Connecting rod bolt torque specifications used in various Allis Chalmers agricultural or industrial engines
Engine Builders: In an effort to clarify the confusion about connecting rod bolt torque specifications used in various Allis Chalmers agricultural or industrial engines, the AERA Technical Committee offers the following information. This information applies to both early and late style engines, as several different hardware combinations have been used in the 201, 301 and 426 c.i.d. engines.
Two different connecting rod and cap mating surface finishes were used and identification can be made by visual inspection. Early style connecting rods have a serrated mating surface between the cap and the rod. Middle and late style connecting rods can be identified by a flat parting line between the cap and the rod.
To assemble, use a light amount of engine oil on capscrew threads and on the underside of the capscrew head. Tighten cap screw using a minimum of two incremental torque steps or three steps on higher torque hardware (7.0L). Non-serrated connecting rod caps MUST be aligned with the rod during installation. To do so, install hardware finger tight, use two feeler gauges between the rod/cap assembly and the side of journal to hold assembly snug to one side of journal. Tighten hardware in multiple steps and then remove feeler gauges.
2000 series, 3.3L and 4.9L series engines
(2200, 2800, 2900, 433 & 649 types, etc.)
Early-style rods use hex-head capscrews with washers and the rod cap bolt holes have a 30° chamfer. Capscrews are .375˝ – 24 x 2.00˝ long, Grade 8. Tighten these capscrews to 50 ft.lbs.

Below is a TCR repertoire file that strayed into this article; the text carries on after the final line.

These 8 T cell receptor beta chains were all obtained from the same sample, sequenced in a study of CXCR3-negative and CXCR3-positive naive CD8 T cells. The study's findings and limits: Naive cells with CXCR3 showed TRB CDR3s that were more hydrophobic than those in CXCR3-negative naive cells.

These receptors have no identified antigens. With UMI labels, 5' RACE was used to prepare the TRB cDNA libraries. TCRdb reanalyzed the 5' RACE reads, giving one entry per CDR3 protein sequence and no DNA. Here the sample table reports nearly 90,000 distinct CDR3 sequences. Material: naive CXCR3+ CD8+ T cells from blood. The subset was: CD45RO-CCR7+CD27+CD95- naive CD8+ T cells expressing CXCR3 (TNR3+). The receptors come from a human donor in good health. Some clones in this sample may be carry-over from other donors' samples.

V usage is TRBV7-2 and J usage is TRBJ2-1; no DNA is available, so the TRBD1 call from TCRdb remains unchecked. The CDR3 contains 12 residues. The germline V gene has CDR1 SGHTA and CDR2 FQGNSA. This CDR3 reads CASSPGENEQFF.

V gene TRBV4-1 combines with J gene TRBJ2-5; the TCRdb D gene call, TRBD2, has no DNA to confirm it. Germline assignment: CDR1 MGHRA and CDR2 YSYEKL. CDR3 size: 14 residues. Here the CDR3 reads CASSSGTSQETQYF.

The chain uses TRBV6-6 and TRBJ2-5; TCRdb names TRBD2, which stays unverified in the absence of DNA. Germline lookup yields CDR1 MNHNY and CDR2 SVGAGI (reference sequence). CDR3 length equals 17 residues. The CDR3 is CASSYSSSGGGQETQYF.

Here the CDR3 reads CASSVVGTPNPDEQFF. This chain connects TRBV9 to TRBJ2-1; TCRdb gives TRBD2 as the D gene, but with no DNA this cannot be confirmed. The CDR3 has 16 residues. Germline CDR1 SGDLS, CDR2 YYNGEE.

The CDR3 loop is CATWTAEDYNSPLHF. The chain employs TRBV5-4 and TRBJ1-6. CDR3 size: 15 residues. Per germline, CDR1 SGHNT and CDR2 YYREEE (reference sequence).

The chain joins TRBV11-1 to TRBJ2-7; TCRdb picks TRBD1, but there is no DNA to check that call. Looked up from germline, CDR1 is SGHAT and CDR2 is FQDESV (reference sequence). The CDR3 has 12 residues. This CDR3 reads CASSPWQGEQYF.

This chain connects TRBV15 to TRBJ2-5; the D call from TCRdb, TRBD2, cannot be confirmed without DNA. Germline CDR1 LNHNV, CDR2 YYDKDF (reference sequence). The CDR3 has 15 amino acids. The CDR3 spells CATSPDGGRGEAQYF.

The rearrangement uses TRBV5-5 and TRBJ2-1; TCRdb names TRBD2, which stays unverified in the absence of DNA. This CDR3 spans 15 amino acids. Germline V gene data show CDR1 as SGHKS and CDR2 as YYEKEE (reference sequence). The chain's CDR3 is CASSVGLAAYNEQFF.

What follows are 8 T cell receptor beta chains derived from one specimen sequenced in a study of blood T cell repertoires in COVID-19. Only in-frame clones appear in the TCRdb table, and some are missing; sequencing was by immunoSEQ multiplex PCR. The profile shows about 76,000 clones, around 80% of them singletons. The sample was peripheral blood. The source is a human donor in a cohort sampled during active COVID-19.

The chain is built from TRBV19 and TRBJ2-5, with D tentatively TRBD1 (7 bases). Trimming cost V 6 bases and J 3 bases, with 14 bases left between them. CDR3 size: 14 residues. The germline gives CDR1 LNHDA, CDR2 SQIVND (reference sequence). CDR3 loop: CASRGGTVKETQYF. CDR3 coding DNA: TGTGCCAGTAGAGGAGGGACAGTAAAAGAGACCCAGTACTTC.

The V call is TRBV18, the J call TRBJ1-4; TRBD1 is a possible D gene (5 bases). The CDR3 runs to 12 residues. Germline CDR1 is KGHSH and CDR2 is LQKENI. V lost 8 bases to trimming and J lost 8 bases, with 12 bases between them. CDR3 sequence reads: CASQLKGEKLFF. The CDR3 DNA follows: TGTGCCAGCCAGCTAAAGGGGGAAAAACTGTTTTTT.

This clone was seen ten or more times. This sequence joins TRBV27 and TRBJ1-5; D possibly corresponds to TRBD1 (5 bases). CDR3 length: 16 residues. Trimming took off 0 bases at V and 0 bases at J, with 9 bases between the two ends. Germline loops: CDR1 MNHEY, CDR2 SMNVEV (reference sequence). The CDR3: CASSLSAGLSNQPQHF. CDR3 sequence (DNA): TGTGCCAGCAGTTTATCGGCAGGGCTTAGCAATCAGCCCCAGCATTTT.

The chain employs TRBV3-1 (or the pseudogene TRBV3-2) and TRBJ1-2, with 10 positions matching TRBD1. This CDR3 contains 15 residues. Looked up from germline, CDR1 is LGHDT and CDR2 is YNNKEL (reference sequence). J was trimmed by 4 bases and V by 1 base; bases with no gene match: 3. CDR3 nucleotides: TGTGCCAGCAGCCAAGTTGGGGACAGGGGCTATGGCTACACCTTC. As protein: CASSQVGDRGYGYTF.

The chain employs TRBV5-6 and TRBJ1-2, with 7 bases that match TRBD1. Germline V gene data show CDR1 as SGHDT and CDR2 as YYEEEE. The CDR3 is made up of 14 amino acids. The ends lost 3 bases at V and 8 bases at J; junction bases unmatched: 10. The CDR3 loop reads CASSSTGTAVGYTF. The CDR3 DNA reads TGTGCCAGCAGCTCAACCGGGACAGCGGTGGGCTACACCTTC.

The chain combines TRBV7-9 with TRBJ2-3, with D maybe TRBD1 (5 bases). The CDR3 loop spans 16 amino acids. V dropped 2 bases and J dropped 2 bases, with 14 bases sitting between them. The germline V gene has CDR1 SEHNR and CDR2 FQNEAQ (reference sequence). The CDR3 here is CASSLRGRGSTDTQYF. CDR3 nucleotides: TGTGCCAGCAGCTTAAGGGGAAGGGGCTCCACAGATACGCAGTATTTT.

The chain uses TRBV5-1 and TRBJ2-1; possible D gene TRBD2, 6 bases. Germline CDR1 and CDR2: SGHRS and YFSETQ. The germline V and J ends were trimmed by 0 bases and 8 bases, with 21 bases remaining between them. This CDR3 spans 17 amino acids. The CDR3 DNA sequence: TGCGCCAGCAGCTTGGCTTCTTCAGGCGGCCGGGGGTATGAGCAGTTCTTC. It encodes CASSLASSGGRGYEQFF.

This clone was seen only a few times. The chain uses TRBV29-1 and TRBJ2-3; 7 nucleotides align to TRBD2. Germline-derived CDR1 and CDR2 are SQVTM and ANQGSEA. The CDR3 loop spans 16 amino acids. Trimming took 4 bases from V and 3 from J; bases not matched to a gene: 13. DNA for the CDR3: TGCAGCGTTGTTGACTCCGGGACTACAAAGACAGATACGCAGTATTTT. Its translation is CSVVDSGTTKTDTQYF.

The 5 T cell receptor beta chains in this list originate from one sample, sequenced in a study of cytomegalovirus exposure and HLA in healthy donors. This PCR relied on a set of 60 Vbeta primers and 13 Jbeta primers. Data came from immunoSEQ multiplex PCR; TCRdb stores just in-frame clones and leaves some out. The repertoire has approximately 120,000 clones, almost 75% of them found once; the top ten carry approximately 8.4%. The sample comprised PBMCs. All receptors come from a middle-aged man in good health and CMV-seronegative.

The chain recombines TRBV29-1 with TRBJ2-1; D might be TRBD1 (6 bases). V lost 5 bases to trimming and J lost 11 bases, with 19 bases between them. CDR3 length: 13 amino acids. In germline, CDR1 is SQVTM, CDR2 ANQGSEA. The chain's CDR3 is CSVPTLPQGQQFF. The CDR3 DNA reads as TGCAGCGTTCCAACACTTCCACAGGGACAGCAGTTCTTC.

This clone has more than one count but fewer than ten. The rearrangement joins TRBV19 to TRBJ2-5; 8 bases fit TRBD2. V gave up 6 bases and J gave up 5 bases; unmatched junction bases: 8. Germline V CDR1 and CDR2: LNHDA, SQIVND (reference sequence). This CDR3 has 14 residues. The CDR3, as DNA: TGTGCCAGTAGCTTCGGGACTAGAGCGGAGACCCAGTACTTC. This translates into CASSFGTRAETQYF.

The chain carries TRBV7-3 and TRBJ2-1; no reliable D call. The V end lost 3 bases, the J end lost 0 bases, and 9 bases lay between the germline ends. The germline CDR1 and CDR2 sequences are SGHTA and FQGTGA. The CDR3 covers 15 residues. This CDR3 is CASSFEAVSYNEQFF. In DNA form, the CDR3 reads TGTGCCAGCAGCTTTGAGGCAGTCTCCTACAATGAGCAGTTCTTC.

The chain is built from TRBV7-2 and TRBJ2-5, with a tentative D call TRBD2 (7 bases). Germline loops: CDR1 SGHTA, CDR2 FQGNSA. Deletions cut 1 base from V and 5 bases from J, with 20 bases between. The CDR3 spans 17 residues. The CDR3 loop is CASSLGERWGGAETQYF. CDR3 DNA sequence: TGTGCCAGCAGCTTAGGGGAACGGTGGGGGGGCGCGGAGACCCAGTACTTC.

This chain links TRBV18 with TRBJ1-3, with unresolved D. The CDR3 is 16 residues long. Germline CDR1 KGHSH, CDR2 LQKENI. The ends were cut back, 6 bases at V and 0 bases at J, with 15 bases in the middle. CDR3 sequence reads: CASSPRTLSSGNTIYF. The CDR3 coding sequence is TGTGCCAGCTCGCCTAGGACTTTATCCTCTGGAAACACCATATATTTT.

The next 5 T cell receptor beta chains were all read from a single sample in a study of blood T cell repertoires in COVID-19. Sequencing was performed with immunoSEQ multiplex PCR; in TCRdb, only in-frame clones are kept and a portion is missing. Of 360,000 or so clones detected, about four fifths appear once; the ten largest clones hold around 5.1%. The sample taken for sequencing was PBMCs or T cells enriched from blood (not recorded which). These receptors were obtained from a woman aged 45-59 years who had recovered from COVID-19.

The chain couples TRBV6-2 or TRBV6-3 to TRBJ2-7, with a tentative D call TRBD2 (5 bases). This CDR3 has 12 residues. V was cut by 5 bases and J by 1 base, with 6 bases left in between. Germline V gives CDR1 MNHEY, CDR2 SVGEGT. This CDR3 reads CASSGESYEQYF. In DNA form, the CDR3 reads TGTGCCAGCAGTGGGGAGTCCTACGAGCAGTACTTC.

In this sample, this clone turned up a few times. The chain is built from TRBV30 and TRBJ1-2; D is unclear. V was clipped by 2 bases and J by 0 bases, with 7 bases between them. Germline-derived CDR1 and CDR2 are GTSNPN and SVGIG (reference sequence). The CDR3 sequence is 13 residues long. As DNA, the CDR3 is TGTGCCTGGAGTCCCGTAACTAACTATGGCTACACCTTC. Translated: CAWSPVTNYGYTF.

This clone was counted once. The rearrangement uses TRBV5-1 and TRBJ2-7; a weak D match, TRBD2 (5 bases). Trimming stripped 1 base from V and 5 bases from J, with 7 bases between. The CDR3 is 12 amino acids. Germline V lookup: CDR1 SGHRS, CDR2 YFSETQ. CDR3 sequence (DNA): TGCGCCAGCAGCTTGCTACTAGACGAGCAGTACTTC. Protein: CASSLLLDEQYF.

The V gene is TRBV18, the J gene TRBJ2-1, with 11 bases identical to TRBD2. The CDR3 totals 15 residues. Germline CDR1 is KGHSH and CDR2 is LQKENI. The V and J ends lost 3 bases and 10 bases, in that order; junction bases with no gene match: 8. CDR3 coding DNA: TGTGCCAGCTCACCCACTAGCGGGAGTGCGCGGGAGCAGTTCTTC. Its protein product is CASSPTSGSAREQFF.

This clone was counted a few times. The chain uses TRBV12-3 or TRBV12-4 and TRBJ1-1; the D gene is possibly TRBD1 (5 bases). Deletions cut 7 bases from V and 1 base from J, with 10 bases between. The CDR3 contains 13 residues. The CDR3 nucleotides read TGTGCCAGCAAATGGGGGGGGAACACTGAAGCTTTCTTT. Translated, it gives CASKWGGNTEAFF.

Later-style rods have the rod cap chamfer deleted and use a new 12-point capscrew. Capscrews used are .375˝ - 24 x 2.00˝ long, Grade 100. Tighten these capscrews to 45 ft.lbs.
Note: Do not use later 12-point capscrews in early rods with chamfered holes or loosening of capscrews will occur. Early rods may be machined to remove the chamfer and balanced to accept later capscrews.
3000 Series, 7.0L series (3400, 3500, 3700, 3750 & 670 types, etc.)
Early-style rods use serrated rod caps with hexhead capscrews and washers. Capscrews are .437˝ – 20 x 2.25˝ Grade 8. Tighten these capscrews to 85 ft.lbs.
Middle-style rods use smooth machined rod and cap mating surfaces. Socket head capscrews are .437˝ – 20 x 2.156˝ long, Grade 100. Tighten these capscrews to 70 ft.lbs.
Later-style rods use smooth machined rod and cap mating surfaces. 12-point capscrews are .437˝ – 20 x 2.156˝ long, Grade 100. Tighten these capscrews to 70 ft.lbs.
Note: Do not use middle- or later-type hardware in early serrated connecting rods.
Engine Builders: The AERA Technical Committee offers the following information on cylinder head cracks on John Deere 10.5L and 12.5L diesel engines. These cracks are located in the bridge area of the cylinder head and are caused by thermal-mechanical stress.
The cylinder heads may show signs of cracking in the bridge area between the intake valve seat and/or exhaust valve seat. It is not uncommon for these cylinder heads to experience this cracking condition.
If the crack is visible but does not go beyond the valve seat then the cylinder head is reusable. If the crack extends beyond the valve seat insert, the cylinder head should be replaced, according to John Deere.